By Paul Armentano
NORML Deputy Director
Youth marijuana tends to go up or down irrespective of marijuana policy. In the decade plus following the legalization of medical cannabis in California, cannabis use among young people fell dramatically nationwide. Since 2012, young people’s use of marijuana has once again been in decline.
State-specific studies consistently report that legalizing cannabis for adults doesn’t inspire greater use by teens. A July 2014 paper published by the nonpartisan National Bureau of Economic Research assessed federal data on youth marijuana use and treatment episodes for the years 1993 to 2011 — a time period when 16 states authorized medical cannabis use. They determined, “Our results are not consistent with the hypothesis that the legalization of medical marijuana caused an increase in the use of marijuana among high school students. In fact, estimates from our preferred specification are small, consistently negative and are never statistically distinguishable from zero.” Separate data published by the Colorado Department of Public Health & Environment similarly reports that fewer high-school students are consuming cannabis since voters decided in 2012 to legalize its possession, production, and sale.
Americans’ use of other illicit drugs has not risen following marijuana liberalization. Cocaine consumption, for instance, has fallen remarkably in recent years. Even more notably, one recent study reports far fewer deaths from heroin and/or prescription opiates in states that have legalized medical cannabis compared to those states that haven’t.
There is no tangible evidence indicating that states’ allowances of the production of cannabis for either medicinal or recreational purposes have provided enhanced opportunities for criminal drug traffickers. Just the opposite appears to be true. “Two or three years ago, a kilogram [2.2 pounds] of marijuana was worth $60 to $90,” National Public Radio recently reported. “But now they’re paying us $30 to $40 a kilo. It’s a big difference. If the U.S. continues to legalize pot, they’ll run us [Mexican drug rings] into the ground…The day we get $20 a kilo, it will get to the point that we just won’t plant marijuana anymore.”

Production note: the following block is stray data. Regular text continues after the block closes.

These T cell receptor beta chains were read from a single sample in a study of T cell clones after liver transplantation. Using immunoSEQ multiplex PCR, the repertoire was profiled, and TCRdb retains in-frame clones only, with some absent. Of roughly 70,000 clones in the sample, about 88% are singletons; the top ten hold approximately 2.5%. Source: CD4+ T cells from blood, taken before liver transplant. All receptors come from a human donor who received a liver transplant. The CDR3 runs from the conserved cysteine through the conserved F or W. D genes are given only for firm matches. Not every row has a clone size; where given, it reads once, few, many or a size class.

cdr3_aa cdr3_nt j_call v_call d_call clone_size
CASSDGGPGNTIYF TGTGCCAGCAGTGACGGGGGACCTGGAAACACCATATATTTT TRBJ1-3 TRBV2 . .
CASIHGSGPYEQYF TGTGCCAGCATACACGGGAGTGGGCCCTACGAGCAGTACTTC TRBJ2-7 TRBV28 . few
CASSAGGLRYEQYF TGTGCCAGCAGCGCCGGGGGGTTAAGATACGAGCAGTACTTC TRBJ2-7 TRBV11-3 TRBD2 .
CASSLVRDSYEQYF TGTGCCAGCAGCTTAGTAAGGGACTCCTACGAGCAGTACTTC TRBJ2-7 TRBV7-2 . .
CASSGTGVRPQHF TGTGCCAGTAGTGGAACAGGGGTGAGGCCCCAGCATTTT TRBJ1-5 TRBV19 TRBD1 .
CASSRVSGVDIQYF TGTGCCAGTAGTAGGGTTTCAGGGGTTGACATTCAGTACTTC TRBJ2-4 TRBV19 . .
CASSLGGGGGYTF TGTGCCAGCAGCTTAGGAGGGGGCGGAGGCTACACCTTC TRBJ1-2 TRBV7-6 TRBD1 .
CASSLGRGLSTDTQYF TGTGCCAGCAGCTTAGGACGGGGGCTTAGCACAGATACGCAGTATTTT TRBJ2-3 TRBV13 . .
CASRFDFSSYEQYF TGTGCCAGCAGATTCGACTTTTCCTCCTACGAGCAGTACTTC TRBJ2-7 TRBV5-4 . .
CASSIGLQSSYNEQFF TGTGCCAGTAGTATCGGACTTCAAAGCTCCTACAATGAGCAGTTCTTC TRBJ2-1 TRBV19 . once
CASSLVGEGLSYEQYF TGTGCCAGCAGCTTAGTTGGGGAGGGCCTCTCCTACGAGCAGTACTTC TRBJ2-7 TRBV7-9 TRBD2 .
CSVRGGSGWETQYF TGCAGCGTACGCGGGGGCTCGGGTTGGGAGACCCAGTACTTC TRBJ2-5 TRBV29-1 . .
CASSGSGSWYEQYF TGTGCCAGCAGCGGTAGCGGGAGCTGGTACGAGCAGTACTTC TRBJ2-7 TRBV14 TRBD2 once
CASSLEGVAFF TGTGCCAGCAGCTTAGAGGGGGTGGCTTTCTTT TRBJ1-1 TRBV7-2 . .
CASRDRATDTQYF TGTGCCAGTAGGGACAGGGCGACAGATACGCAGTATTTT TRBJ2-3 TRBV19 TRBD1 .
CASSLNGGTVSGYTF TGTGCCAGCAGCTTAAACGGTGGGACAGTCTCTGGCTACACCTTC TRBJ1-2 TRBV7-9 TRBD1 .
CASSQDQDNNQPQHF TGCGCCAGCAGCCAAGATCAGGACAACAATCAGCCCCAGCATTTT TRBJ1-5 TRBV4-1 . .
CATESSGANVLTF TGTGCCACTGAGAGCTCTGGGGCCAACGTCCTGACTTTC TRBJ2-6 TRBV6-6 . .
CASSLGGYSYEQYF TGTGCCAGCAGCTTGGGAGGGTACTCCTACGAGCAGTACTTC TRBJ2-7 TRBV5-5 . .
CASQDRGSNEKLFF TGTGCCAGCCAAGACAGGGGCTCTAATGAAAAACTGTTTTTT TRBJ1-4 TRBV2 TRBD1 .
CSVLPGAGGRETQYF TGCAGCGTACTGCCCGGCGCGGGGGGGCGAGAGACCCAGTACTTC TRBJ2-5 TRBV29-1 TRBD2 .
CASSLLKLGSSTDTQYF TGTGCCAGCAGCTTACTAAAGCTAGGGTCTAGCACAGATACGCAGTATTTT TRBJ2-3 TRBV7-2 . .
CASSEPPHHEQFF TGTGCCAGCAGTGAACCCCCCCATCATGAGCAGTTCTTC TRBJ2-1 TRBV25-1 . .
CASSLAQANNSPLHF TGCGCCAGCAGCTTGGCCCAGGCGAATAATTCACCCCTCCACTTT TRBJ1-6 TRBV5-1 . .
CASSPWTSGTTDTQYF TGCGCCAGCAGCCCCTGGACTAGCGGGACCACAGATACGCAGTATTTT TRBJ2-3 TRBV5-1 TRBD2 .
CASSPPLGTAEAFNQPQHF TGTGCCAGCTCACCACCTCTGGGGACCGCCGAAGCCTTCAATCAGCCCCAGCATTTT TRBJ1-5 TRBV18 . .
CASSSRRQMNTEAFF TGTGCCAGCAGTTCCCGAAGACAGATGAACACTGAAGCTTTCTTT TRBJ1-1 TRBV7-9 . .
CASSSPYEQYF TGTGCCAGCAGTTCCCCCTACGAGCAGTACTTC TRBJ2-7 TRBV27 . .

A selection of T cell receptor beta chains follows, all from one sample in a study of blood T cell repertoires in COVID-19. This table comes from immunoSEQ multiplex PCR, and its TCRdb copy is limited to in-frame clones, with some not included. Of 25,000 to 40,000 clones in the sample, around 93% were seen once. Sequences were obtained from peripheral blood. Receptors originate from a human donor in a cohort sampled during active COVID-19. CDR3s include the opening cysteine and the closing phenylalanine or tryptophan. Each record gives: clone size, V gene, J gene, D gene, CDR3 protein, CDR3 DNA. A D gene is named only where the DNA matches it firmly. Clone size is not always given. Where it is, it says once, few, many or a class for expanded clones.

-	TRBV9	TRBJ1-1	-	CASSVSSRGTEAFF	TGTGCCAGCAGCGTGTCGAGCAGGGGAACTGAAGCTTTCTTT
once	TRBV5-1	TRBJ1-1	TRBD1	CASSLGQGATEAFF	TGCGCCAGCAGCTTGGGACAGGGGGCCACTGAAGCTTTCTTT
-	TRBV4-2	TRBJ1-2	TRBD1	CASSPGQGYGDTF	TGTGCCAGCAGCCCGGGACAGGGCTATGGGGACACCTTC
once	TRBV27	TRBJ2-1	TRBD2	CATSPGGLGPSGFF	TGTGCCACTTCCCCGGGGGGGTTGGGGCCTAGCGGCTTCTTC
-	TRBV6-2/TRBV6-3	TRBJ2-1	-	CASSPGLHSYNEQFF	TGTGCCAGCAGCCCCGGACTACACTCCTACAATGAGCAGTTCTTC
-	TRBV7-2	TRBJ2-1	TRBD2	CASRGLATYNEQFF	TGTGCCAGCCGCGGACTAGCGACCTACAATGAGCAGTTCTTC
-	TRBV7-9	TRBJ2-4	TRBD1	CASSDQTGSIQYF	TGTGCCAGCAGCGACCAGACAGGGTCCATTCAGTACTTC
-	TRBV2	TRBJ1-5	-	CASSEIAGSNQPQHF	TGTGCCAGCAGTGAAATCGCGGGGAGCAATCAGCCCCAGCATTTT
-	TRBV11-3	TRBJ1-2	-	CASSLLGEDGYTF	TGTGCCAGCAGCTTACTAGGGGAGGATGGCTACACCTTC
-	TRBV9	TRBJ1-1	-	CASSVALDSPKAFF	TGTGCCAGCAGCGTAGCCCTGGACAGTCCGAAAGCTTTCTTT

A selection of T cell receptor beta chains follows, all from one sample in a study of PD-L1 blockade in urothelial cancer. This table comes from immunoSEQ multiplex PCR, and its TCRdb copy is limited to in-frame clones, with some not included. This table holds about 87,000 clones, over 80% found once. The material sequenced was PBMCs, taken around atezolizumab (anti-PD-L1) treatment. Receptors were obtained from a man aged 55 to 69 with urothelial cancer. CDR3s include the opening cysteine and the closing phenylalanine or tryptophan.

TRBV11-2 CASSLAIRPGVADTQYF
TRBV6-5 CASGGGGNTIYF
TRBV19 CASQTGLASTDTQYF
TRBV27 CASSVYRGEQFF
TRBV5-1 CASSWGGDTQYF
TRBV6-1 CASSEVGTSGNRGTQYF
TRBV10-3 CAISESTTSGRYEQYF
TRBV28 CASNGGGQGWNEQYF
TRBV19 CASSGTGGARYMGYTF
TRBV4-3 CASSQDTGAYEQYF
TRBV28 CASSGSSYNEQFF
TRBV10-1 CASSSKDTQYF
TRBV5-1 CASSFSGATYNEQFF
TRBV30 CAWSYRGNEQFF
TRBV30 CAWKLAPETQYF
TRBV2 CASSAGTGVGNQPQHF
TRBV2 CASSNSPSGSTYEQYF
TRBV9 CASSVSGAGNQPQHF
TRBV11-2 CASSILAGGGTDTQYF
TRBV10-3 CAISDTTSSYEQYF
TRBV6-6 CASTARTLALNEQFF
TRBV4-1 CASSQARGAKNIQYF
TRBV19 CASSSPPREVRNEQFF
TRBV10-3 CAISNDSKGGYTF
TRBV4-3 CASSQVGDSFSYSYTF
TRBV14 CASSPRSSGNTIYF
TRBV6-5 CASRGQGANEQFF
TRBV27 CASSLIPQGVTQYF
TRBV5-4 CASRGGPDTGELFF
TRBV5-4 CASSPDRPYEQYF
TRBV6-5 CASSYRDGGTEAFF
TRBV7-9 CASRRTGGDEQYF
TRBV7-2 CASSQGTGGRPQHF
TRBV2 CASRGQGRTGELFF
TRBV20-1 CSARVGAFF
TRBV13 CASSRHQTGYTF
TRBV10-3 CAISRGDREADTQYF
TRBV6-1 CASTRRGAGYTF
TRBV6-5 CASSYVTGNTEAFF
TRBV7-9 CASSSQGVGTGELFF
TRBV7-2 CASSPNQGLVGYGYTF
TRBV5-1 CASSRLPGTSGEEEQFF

There is little evidence that drivers who tests positive for THC alone possess significantly elevated risks of motor vehicle accidents compared to drug-negative drivers. A 2015 study published by the United States National Highway Traffic Safety Administration reported that THC-positive drivers possessed no increased accident risk, once investigators controlled for age and gender.
Nonetheless, legalization critics have warned that liberalizing cannabis laws will lead to an increase in pot-related traffic accidents. So far, these fears have not come to fruition. Despite significant changes in states’ marijuana laws, traffic fatalities have declined steadily over the past decades and now stand at historic lows. Further, states that have amended their cannabis laws and penalties have not experienced an increase in traffic fatalities. Specifically, a 2013 study published in the Journal of Law and Economics reported that marijuana legalization is associated with up to an 11 percent decrease in traffic deaths.
Allegations that pot legalization laws and/or the establishment of retail pot facilities will increase crime have proven false. A 2014 study by researchers at the University of Texas, Department of Criminology tracked crime rates across all 50 states in the years between 1990 and 2006, during which time 11 states legalized medical cannabis access. They concluded, “The central finding gleaned from the present study was that MML (medical marijuana legalization) is not predictive of higher crime rates and may be related to reductions in rates of homicide and assault. … [T]hese findings run counter to arguments suggesting the legalization of marijuana for medical purposes poses a danger to public health in terms of exposure to violent crime and property crimes.”
Furthermore, incidences of violent crime in Denver, the epicenter for the state’s marijuana retail industry, fell more than 10 percent following the opening of marijuana business in 2014. Between January 1 and April 30, 2014, violent crime and property crime dropped 10.6 percent compared to that same span one year earlier. Homicides fell to less than half of last year’s levels, and motor vehicle theft decreased by over one-third.
More Americans favor legalizing and regulating the adult use, production, and retail sale of marijuana now than at any time in our nation’s history. Recent nationwide polls commissioned by Pew, Fox News, CBS News, Beyond the Beltway, and the General Society Survey all report that the majority of voters now endorse legalizing marijuana at unprecedented levels.